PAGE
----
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Salt as a Pollutant for the Inhibition of growth for Ankistrodesmus Algae

Info: 3297 words (13 pages) Essay
Published: 23rd Sep 2019 in Biology

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Salt as a Pollutant for the Inhibition of growth for Ankistrodesmus Algae

Introduction:

 Around the world pollution has become a major issue effecting everyone. This includes the water we drink, the air we breathe and also the bodies of water we swim in! Unsafe drinking water kills more people than warfare and all other forms of violence combined around the world. (“Decade, Water for Life, 2015, UN-Water, United Nations, MDG, Water, Sanitation, Financing, Gender, IWRM, Human Right, Transboundary, Cities, Quality, Food Security.” United Nations, United Nations, www.un.org/waterforlifedecade/quality.shtml.)

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Personally, I have never pictured salt to be an issue to the environment. A lot of salt is made by nature so how could it possible aid to pollution?  Well, theguardian.com states that “The USGS report is the first comprehensive look at the growing levels of salts in surface water across the country. About 71% of the salinity can be attributed to natural sources. But the remaining 29% are manmade, and about 49% of those come from compounds commonly used to remove snow and ice from roadways. Wastewater discharges from urban communities that contain a jumble of chemical products we use, from toothpaste to detergent, also contain salts that end up in the rivers. A third of the human contributions come from farms and pasture land.” (Wang, Ucilia. “The Great Salt Mess: Pollution Threatens US Fresh Water Resources.” The Guardian, Guardian News and Media, 21 Aug. 2014, www.theguardian.com/sustainable-business/2014/aug/21/geological-survey-salinity-pure-water-shortage-chemical-runoff-agribusiness-watershed.) This salt build up is causing more money to have to be spent on desalination plants to make the water we drink sanitary and safe.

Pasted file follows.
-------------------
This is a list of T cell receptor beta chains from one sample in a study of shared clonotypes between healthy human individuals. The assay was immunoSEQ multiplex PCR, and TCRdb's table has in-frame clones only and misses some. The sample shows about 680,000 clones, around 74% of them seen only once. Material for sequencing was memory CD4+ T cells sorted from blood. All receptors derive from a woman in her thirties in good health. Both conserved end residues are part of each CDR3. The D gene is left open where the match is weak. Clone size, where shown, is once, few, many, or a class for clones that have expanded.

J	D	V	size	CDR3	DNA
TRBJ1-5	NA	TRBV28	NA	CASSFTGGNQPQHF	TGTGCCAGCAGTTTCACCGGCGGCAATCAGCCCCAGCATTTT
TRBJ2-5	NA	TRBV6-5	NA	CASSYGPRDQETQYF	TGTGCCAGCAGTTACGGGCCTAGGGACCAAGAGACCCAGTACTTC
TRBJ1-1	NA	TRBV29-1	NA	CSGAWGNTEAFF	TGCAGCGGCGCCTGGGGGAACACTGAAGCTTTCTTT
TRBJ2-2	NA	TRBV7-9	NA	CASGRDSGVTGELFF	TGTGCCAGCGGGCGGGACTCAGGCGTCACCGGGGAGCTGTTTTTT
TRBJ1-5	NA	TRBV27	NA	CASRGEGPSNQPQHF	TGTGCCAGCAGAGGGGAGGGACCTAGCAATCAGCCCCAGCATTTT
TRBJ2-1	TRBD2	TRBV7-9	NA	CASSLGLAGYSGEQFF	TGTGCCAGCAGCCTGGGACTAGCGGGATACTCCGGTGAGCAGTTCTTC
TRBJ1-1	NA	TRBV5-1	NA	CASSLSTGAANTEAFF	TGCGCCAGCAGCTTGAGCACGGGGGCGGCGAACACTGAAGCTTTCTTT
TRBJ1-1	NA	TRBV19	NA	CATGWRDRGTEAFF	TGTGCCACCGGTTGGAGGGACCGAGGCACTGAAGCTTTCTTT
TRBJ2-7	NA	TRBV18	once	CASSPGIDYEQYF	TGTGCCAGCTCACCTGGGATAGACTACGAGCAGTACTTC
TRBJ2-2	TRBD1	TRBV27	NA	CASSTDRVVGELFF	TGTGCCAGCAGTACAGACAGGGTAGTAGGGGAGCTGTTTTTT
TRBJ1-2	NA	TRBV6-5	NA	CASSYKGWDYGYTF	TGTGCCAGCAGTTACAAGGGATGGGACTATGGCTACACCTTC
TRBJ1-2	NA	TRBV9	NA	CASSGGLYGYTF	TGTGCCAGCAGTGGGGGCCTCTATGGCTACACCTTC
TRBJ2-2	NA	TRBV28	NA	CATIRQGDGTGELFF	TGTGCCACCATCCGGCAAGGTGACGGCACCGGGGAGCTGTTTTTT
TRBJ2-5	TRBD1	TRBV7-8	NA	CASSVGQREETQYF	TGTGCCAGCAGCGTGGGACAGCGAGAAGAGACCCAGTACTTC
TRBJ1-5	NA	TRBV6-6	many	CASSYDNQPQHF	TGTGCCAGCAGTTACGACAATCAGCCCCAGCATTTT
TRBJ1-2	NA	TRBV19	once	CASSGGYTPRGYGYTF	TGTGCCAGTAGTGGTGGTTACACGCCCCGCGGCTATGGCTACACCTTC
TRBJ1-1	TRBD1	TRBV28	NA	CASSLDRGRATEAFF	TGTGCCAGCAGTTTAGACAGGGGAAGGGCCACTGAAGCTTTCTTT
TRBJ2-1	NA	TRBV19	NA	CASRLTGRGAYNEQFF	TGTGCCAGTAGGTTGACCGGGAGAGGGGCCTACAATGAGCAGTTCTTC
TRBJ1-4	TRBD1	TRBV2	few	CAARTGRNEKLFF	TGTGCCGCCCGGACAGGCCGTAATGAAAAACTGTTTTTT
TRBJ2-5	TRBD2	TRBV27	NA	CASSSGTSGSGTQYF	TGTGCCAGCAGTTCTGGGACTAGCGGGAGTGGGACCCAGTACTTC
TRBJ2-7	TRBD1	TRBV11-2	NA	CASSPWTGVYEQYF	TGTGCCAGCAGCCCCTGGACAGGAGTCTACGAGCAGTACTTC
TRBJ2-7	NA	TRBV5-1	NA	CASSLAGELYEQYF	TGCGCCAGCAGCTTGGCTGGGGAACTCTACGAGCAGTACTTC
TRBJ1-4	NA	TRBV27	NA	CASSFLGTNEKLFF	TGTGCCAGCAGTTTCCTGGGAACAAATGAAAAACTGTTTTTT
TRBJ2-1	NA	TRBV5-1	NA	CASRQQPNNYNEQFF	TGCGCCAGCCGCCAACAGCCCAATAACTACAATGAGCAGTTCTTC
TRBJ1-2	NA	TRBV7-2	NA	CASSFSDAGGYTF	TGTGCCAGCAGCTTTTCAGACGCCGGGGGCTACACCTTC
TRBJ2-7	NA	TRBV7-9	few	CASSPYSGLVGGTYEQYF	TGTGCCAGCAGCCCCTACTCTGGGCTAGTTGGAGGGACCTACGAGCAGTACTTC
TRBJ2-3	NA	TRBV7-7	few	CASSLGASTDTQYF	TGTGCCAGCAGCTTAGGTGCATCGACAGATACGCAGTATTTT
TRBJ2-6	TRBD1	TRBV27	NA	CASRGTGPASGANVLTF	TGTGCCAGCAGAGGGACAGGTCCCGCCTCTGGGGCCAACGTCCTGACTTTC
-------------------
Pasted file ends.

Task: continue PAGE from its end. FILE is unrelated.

In able to better understand why it is that salt is becoming such a growing issue, our group decided to examine whether a pollutant will inhibit the growth of algae known as Ankistrodesmus algae or speed up the growth. Our hypothesis was that the salt solution would inhibit the growth of Ankistrodesmus algae.

In orderto be able to conduct this experiment, we needed to have the following materials: Salt, more formally know as sodium chloride, Alga-Gro (for diluting the salt and a solution that helps algae grow),and Ankistrodesmus algae (which is grown in the Alga-Gro). Also needed for the experiment is the following equipment: Spectrophotometer (machine used to measure growth), 12 10 mL test tubes, a graduated cylinder (for a precise measurement), a vortex machine (to circulate the mixture in our test tubes), a stirring rod, a pipet (to get a precise amount and to fit the substances neatly into the test tubes), a scale (to weigh out the salt), and a scoopula (to scoop the salt from the bottle to get an accurate amount).

Here is the experiment procedure used in a nut shell. First, we prepared our salt solution and diluted it with Alga-Gro. Then, we made our test tubes including: a control tube, an experimental tube 1, experimental tube 2, and an experimental tube 3. Then to prevent sampling error we set our tubes up in duplicates, meaning we made 4 more test tubes with exactly the same substances. We then prepared a blank tube for each of our control tubes. Each blank contains no algae culture. Then, we determined what our maximum absorbance wavelength should be for the algae. Finally, we collected our data over the course of 14 days and determined how the salt affected the growth of the Ankistrodesmus algae.

Methods:

Before beginning our experiment, we had to go collect the salt, a scale, a scoopula, and the scale. Our TA had already set out the algae under question to be used and prepared the Alga-Grow solution. We dilute the salt in Alga-Gro because it ensures us that, regardless of how much salt and Alga-Gro solution we add to our test tubes, they will all have the same amount of Alga-Gro.

Since we had our stock solution, we needed to establish our controls and decide what concentrations of our pollutant should be tested in the experiment to provide a variety of effects on growth at each percent concentration. The chart below shows how we set up our test tubes, what our controls were, and the percent concentration of our pollutant solution in each tube.